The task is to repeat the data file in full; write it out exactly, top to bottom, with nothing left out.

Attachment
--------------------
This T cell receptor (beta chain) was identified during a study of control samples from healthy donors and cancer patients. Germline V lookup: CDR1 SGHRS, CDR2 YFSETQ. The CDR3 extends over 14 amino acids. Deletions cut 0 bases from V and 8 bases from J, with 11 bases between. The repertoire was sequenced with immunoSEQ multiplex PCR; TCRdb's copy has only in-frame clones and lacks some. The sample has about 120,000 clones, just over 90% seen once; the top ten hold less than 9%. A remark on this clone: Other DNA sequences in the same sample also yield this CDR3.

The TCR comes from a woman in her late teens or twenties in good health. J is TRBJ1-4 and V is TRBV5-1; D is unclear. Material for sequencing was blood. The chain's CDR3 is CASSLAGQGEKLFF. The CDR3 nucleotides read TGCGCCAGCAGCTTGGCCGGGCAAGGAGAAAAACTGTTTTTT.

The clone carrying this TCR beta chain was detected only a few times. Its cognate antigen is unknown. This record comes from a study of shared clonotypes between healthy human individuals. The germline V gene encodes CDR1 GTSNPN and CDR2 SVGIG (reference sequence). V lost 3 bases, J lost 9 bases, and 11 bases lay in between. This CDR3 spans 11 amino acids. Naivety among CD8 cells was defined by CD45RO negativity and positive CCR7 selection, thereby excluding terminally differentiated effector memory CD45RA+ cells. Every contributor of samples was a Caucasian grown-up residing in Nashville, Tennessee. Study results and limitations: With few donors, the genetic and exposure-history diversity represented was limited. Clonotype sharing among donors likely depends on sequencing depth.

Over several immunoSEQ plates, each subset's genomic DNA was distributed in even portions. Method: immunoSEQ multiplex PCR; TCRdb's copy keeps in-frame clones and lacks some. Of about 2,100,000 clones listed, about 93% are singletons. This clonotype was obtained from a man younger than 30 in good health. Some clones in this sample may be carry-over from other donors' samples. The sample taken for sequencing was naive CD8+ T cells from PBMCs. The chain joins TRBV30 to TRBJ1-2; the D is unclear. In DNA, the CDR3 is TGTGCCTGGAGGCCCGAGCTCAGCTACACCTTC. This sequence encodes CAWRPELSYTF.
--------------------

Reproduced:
This T cell receptor (beta chain) was identified during a study of control samples from healthy donors and cancer patients. Germline V lookup: CDR1 SGHRS, CDR2 YFSETQ. The CDR3 extends over 14 amino acids. Deletions cut 0 bases from V and 8 bases from J, with 11 bases between. The repertoire was sequenced with immunoSEQ multiplex PCR; TCRdb's copy has only in-frame clones and lacks some. The sample has about 120,000 clones, just over 90% seen once; the top ten hold less than 9%. A remark on this clone: Other DNA sequences in the same sample also yield this CDR3.

The TCR comes from a woman in her late teens or twenties in good health. J is TRBJ1-4 and V is TRBV5-1; D is unclear. Material for sequencing was blood. The chain's CDR3 is CASSLAGQGEKLFF. The CDR3 nucleotides read TGCGCCAGCAGCTTGGCCGGGCAAGGAGAAAAACTGTTTTTT.

The clone carrying this TCR beta chain was detected only a few times. Its cognate antigen is unknown. This record comes from a study of shared clonotypes between healthy human individuals. The germline V gene encodes CDR1 GTSNPN and CDR2 SVGIG (reference sequence). V lost 3 bases, J lost 9 bases, and 11 bases lay in between. This CDR3 spans 11 amino acids. Naivety among CD8 cells was defined by CD45RO negativity and positive CCR7 selection, thereby excluding terminally differentiated effector memory CD45RA+ cells. Every contributor of samples was a Caucasian grown-up residing in Nashville, Tennessee. Study results and limitations: With few donors, the genetic and exposure-history diversity represented was limited. Clonotype sharing among donors likely depends on sequencing depth.

Over several immunoSEQ plates, each subset's genomic DNA was distributed in even portions. Method: immunoSEQ multiplex PCR; TCRdb's copy keeps in-frame clones and lacks some. Of about 2,100,000 clones listed, about 93% are singletons. This clonotype was obtained from a man younger than 30 in good health. Some clones in this sample may be carry-over from other donors' samples. The sample taken for sequencing was naive CD8+ T cells from PBMCs. The chain joins TRBV30 to TRBJ1-2; the D is unclear. In DNA, the CDR3 is TGTGCCTGGAGGCCCGAGCTCAGCTACACCTTC. This sequence encodes CAWRPELSYTF.